DIY · going public · jet lag

Conferences: How Many? How Often?

In the last thirty-six hours I’ve flown from Halifax, Nova Scotia to Edmonton, Alberta and back. The trip out took me twelve hours (thanks to a four hour layover in Pearson Airport) and the trip back took eight hours. I left Alberta Saturday night and arrived home at 6am on Sunday. I’m jet lagged, a little behind on my work, and still have a lecture to write, but if you’re asking yourself ‘was it worth it?’ I can say that for me, this time, the answer is yes! 
The topic of conferences has cropped up here multiple times. We’ve considered why conferences are so bad and offered examples for how to make them better. There have been posts and responses that discuss the ethics and practicality of recycling conference papers. We’ve also written about the joys and complications of conference season. Lately, I have been wondering how many is too many? And, when you’re not on the tenure track and don’t have access to conference travel funds, how often should you pay out of pocket to attend a conference?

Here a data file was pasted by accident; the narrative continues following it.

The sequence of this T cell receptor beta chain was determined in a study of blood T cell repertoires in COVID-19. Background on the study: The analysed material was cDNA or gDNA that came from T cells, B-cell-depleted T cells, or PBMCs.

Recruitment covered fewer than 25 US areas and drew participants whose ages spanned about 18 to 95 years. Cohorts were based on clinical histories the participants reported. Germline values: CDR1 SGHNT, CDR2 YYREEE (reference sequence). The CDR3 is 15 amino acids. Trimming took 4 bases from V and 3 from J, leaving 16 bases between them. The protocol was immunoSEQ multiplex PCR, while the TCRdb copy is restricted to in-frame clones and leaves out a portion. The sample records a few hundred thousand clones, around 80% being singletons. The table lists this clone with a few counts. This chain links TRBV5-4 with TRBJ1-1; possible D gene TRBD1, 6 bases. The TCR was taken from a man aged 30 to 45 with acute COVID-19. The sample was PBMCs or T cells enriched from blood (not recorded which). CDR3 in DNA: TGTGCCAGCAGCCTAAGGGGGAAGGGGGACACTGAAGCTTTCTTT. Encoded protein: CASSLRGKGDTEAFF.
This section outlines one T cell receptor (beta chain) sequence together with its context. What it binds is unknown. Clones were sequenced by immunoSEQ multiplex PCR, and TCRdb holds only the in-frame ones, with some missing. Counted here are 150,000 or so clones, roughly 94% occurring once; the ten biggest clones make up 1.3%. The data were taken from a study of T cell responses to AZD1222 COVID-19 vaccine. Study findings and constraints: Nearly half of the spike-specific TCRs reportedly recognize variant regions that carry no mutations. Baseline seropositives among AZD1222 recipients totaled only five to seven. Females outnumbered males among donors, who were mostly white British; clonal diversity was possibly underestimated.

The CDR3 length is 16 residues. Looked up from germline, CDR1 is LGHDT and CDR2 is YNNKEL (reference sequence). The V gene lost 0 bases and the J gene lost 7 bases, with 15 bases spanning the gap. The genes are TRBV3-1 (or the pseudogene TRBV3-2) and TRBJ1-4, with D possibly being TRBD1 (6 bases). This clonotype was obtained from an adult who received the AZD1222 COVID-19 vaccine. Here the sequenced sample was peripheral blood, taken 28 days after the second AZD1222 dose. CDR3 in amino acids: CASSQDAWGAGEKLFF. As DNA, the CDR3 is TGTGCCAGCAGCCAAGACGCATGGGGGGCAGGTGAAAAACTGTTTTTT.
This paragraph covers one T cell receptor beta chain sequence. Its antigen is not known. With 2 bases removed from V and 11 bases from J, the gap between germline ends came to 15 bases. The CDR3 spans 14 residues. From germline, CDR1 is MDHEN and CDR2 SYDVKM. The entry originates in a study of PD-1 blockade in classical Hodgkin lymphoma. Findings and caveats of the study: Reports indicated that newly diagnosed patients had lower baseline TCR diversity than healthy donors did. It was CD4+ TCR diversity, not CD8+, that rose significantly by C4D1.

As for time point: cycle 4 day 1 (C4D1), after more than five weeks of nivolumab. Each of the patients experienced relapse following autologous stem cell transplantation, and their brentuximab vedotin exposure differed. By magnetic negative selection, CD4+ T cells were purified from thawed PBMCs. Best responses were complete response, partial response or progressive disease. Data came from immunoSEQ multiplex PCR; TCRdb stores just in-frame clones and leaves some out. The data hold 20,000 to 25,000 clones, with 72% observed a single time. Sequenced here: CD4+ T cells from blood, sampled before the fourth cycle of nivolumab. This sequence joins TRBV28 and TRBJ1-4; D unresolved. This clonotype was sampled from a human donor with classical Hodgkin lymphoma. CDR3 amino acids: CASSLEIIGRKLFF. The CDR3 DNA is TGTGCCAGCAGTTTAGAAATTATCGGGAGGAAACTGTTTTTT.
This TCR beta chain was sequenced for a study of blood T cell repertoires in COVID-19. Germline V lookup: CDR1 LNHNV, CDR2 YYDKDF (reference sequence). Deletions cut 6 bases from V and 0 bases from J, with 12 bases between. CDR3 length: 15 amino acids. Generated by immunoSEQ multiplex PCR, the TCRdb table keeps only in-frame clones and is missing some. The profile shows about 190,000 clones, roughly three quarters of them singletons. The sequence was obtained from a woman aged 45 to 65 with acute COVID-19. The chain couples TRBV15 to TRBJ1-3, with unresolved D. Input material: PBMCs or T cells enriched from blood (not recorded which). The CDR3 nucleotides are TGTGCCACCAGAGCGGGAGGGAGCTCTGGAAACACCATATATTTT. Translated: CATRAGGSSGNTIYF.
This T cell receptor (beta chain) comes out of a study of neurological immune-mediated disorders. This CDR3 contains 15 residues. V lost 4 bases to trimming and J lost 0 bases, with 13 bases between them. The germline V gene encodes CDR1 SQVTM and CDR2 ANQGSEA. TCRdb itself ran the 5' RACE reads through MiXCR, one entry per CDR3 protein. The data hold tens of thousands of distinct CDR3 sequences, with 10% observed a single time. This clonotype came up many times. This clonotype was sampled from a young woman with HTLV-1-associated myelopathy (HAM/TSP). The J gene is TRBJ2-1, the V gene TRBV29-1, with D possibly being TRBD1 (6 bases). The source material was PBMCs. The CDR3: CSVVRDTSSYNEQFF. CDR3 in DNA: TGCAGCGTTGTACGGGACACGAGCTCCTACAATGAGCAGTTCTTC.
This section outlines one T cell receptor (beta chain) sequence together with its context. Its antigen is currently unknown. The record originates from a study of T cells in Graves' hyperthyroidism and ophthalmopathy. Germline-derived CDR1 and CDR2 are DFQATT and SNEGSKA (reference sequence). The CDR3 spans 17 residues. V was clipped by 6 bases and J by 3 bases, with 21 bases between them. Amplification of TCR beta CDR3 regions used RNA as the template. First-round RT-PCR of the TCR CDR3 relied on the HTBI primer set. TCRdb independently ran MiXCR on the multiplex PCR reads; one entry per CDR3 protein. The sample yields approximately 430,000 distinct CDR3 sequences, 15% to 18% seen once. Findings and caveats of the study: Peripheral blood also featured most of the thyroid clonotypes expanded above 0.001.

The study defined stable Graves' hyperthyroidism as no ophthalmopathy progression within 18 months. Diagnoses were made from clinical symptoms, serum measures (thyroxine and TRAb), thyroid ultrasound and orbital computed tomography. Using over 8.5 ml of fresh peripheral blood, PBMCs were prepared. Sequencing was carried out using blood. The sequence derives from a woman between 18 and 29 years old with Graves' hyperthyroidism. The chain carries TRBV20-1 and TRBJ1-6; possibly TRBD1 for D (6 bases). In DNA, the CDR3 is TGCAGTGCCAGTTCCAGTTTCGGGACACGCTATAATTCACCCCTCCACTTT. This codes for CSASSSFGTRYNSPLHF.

Like the author of this article and the author of this one I am of the mind that conferences are a great way to get a sense of your field, especially as a graduate student. I started attending conferences as a Masters student and throughout my degrees I went to LOTS. This was made possible both by my mentors who build conference travel funding into their RA budgets, as well as my choice to attend association conferences like ACCUTE which offer travel support for graduate students. But, if I really wanted to attend a conference and felt like it was going to be useful for my professional development I paid for it myself. Yes, even when I couldn’t really afford it (which was most of the time). Wise? I’m not sure, but I can say that attending conferences has been integral to building my confidence in my own work. Then again, it takes a looong time to pay off conference travel if you couldn’t really afford it in the first place.